A leading EU official overseeing a key element of the CEF ‘Motorways of the Sea’ project has confirmed that Ireland will have increased funding opportunities under the programme after plans for it were rewritten to take into account of Brexit implications here.
Speaking at a seminar on ‘Understanding the Opportunities from the EU’, hosted by Shannon Foynes Port Company in Limerick today, European Coordinator for Motorways of the Sea Brian Simpson also told Irish ports and maritime officials “you’re pushing an open door with me”.
The “Motorways of the Sea” concept, which has significant funding available, aims to introduce new inter-modal maritime-based logistics chains in Europe, which should improve our transport organisation within the years to come.
And in another vote of support for Ireland, a second leading EU official, European Coordinator for the powerful TEN-T North Sea-Mediterranean Corridor and former Commissioner for Regional Policy Professor Peter Balazs, told the
seminar that Ireland is a special case and solutions need to be found.
The conference was arranged following a discussion at a smaller gathering in Brussels last November, also organised by Shannon Foynes Port Company, at which EU officials were briefed about the opportunity that the Shannon Estuary – thanks to its deep waters – presents from not just and Irish but European perspective. Together with the risks presented by Brexit, today’s seminar heard, there is a growing recognition of the opportunity that investment in maritime infrastructure can bring about for the region and country.
Said UK native Mr Simpson: “I think Ireland has an opportunity now to look to how we trade with the rest of Europe in a different way. They’ve been using the UK Landbridge as the main way into Europe. Now because of Brexit the answer is to go direct; Ireland to France, Ireland to Spain,etc. Then you have an opportunity where you can start new routes into mainland Europe.”
The potential Brexit impact on Ireland, Mr Simpson said, led to him re-drafting his Motorways of the Sea programme: “Every coordinator has got to do a detailed work plan. I did one and I modified it to include peripheral regions because the peripheral regions in Europe were complaining bitterly that because they weren’t core ports, they weren’t able to facilitate Motorways of the Seas.
“That became more apparent with the Brexit vote in the United Kingdom, which made Ireland a very big peripheral area that needed to be linked in. So, I altered my plan to say that Motorways of the Seas in future should include peripheral regions. And the reason the main reason for this was Ireland. That translates into more funding opportunities for Ireland.”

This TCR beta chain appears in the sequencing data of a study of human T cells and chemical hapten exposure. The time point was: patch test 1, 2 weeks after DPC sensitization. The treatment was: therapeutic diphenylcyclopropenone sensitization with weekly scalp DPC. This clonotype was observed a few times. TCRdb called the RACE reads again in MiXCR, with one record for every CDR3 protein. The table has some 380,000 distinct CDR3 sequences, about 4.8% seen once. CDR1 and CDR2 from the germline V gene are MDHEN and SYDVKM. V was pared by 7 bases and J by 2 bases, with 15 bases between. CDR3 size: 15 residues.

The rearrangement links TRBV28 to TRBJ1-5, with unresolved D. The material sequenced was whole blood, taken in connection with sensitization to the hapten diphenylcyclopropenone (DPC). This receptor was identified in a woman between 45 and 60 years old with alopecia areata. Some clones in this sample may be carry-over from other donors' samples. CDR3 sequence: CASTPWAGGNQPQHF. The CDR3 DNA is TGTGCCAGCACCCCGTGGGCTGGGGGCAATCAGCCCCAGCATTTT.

On funding opportunities, he said: “The reality for Ireland now is, in order to get EU money, you have to apply for it. You’re pushing an open door with me. If you do not apply for the funding you will not get it, so please apply.”
Professor Balazs, meanwhile, stated that Ireland has sympathy from other EU nations. “Ireland enjoys a deep sympathy on behalf of all the rest of the EU member states because the leaving of the UK from the EU separates Ireland from the block, from the central part of the Union. In spite of all difficulties which would occur in current in this context of Brexit, I would qualify (this) as a back wind for Ireland which helps finding new solutions and maybe creating a special Irish case,” he added.
Shannon Foynes Port Company CEO Pat Keating said that having EU officials of such significance travel to Limerick for the conference reflected the new understanding of the opportunity that exists in the region from a national and European perspective. “This is a significant vote of confidence of the future role that Shannon Foynes Port Company has to play in the whole area of international trade for Ireland. We obviously have Brexit looming but we’ve been very encouraged by the support coming from Europe. Brexit is a disruptor but it is an opportunity for us also. What we’re trying to do at Shannon Foynes Port Company is to actually bring about a new supply chain direct into continental Europe from this region, which by-passes obviously the UK land-bridge.
MEP Sean Kelly, who opened the conference, said that the opportunity that Shannon Foynes Port Company presents because of its deep waters is now dawning on the EU. “They were actually almost gobsmacked in Brussels at the potential of Shannon Foynes and that they haven’t heard about it up until then. Now they are aware of it, they see it fitting in not just influencing something that will suit Ireland, but actually it is good for the entire European Union.”
MEP Kelly’s parliamentary colleague Deirdre Clune was also present at the seminar. Closing the conference, she said: “This has been an excellent conference as we have a particular circumstance here in Ireland as an island nation but also now because of the potential Brexit impact. Peripherality should not be an obstacle for us and should not lead to a lack of competitiveness. Accessing funding to develop infrastructure to enhance our competitiveness is essential so having this event and the key officials in attendance is hugely beneficial. We now know where the opportunity is and we must go after it.”